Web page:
DISTURBED's DAVID DRAIMAN: What We Can Learn From ASTROWORLD Festival 'Debacle'

DISTURBED's DAVID DRAIMAN: What We Can Learn From ASTROWORLD Festival 'Debacle'

DISTURBED frontman David Draiman spoke to Terrie Carr of the Morristown, New Jersey radio station 105.5 WDHA about what it's been like returning to playing concerts after spending almost two years without being able to perform live. He said (as transcribed by BLABBERMOUTH.NET): "Everything that we live for and everything we know and everything we do and everything that defines us was stolen — temporarily, but stolen — and you had to adapt and pivot very quickly. Not even necessarily for your own livelihood or monetary survival, but for your own sanity. It was a very trying time. It's still a trying time. But at the very least, we're seeing the light now at the end of the tunnel. We are starting to see live events happening and no massive repercussions from said events with the exception of the debacle that we just saw recently at the Astroworld festival, which is incredibly unfortunate, incredibly disheartening — and I think, dare I say, the symptom of a much larger problem and a much larger psychosis that we're in the middle of."

He continued: "Those two years of isolation and every person for themselves warped us in a way. It led to some sort of post-traumatic stress. We're all hyper sensitive of ourselves and our immediate bubble. And I think that it's going to take more and more positive live experiences for people to remember what it's like to come back together and to look out for each other and to protect one another and to defend and protect the innocent as opposed to not caring or filming on your cell phone or to actually be an active part of the solution in a real positive, peaceful way as opposed to in a destructive and separating and divisive way. I think that that's what hopefully is going to continue to happen. And if we can learn anything from the debacle, maybe that's it."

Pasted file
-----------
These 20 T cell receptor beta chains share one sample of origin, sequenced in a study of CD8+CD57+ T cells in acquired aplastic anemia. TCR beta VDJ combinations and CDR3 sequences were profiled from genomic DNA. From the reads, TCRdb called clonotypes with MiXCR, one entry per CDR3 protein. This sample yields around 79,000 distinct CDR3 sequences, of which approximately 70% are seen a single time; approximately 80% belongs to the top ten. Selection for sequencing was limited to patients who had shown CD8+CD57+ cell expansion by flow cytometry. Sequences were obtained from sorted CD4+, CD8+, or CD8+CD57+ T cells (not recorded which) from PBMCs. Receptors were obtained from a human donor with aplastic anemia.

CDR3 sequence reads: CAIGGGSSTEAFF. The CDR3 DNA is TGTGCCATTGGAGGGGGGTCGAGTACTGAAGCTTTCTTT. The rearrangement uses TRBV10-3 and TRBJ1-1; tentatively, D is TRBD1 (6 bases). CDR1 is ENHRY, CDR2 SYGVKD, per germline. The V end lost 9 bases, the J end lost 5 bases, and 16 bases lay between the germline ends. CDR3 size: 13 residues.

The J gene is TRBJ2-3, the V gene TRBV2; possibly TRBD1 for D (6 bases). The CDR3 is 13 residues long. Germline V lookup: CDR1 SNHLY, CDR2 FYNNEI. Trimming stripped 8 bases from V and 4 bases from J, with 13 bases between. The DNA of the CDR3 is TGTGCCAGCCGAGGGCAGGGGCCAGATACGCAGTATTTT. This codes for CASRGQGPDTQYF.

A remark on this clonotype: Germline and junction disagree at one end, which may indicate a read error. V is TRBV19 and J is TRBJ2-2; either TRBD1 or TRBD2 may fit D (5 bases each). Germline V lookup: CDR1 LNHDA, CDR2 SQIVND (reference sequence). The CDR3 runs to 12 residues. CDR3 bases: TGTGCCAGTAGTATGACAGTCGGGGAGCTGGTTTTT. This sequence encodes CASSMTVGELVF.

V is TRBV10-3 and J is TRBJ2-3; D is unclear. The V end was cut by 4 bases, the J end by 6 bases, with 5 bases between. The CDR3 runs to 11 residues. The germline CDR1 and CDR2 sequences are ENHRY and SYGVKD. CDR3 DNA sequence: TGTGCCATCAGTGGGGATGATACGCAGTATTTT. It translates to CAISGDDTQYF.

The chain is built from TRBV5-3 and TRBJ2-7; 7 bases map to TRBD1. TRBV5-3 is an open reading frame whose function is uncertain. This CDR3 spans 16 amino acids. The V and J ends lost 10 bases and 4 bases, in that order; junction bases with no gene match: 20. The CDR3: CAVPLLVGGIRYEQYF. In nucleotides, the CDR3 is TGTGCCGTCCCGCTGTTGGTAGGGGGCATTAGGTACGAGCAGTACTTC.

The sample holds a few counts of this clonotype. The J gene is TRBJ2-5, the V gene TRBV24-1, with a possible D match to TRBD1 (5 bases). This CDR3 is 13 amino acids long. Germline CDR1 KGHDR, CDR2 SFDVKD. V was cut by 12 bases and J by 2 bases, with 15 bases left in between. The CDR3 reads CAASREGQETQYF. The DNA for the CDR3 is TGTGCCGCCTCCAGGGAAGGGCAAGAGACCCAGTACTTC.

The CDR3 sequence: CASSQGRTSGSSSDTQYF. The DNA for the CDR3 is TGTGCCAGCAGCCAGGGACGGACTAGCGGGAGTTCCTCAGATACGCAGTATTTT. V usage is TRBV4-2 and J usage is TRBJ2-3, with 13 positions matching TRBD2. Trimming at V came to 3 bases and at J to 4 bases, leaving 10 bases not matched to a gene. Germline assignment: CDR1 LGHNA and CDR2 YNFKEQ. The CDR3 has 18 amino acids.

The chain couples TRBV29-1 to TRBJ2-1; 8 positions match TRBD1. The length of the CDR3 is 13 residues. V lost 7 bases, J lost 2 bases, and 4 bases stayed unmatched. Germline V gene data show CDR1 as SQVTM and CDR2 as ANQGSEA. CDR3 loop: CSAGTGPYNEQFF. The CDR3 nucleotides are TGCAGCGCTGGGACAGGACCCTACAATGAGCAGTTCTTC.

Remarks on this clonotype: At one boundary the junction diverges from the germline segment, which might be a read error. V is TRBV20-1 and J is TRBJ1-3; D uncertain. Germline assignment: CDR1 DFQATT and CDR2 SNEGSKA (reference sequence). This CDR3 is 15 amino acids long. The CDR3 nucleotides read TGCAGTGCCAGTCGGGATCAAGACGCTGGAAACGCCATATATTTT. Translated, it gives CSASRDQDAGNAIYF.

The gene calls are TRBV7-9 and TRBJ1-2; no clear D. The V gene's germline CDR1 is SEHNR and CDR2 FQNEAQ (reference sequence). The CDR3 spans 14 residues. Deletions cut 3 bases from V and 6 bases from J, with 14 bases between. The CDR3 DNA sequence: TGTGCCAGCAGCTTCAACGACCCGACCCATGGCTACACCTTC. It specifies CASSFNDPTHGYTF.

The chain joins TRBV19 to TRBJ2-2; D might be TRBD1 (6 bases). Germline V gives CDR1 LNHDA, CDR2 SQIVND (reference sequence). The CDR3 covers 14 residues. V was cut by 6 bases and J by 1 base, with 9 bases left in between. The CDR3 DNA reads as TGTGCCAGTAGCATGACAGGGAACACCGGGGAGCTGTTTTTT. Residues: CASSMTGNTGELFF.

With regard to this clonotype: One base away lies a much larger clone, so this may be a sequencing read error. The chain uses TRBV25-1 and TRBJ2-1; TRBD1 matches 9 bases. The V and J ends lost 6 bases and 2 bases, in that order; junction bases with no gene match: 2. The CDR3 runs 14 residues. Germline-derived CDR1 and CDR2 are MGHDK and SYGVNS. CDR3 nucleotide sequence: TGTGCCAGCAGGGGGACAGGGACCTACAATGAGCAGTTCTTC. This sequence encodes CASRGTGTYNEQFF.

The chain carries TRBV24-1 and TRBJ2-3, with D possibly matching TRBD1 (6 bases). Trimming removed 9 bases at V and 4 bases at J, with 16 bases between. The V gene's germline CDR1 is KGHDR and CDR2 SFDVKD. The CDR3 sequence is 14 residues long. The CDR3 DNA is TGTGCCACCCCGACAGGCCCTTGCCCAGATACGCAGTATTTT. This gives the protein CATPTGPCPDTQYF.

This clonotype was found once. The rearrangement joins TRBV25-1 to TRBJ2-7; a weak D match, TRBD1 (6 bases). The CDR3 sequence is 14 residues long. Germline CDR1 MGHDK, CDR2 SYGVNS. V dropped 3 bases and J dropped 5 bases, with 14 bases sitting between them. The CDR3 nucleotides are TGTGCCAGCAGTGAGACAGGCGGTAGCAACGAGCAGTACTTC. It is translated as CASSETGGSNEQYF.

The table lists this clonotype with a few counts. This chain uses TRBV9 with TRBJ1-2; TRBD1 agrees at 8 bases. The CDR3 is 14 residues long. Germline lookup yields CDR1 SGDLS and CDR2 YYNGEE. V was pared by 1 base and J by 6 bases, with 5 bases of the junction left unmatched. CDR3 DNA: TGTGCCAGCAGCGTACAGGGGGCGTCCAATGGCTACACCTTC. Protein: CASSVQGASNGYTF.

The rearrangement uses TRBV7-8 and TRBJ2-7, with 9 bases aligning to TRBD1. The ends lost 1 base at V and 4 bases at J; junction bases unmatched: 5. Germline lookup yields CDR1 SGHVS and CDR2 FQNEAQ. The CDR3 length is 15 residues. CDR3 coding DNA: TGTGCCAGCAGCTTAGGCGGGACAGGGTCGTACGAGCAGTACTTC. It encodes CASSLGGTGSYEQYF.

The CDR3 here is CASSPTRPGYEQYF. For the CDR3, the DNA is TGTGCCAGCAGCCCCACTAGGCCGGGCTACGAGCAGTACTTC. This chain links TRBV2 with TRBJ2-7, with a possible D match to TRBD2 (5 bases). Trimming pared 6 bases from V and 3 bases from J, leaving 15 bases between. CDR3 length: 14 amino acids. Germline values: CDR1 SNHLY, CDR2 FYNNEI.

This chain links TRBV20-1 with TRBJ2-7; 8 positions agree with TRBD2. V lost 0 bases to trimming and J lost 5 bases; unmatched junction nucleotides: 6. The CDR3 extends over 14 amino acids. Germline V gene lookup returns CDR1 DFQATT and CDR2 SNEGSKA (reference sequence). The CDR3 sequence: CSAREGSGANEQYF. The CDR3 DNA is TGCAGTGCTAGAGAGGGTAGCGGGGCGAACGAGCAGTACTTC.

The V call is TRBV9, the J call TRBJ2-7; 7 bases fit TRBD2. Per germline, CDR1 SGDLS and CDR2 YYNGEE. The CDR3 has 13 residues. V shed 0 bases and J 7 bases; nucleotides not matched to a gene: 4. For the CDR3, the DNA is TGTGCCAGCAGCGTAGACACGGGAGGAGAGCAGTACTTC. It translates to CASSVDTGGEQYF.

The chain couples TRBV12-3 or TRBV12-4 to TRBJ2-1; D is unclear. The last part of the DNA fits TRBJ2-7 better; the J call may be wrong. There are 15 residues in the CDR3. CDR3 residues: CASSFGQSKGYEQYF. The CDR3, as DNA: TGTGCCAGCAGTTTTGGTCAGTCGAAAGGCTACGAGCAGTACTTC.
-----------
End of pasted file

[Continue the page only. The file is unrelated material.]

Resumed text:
The catastrophic Astroworld festival left 10 people dead during a performance by Travis Scott in Houston. Since then, dozens of lawsuits have been filed and a slew of questions remain unanswered about what went wrong.

DISTURBED performed live for the first time in nearly two years on September 25 as one of the headliners of the Louder Than Life festival in Louisville, Kentucky. The band also played earlier this month at the Welcome To Rockville festival at the Daytona International Speedway in Daytona Beach, Florida.

In March, DISTURBED's "The Sickness 20th Anniversary Tour" was officially canceled. The amphitheater tour, with very special guest STAIND and BAD WOLVES, was originally slated to take place in the summer of 2020 but was rescheduled to 2021 due to the coronavirus pandemic. It was eventually scrapped altogether.

"The Sickness 20th Anniversary Tour" was supposed to celebrate the 20th anniversary of DISTURBED's seminal album "The Sickness". On this tour, the band was expected to perform songs off the album, as well as tracks from "Evolution" and DISTURBED's extensive catalog.

In September 2020, DISTURBED released a cover version of Sting's 1993 single "If I Ever Lose My Faith In You".

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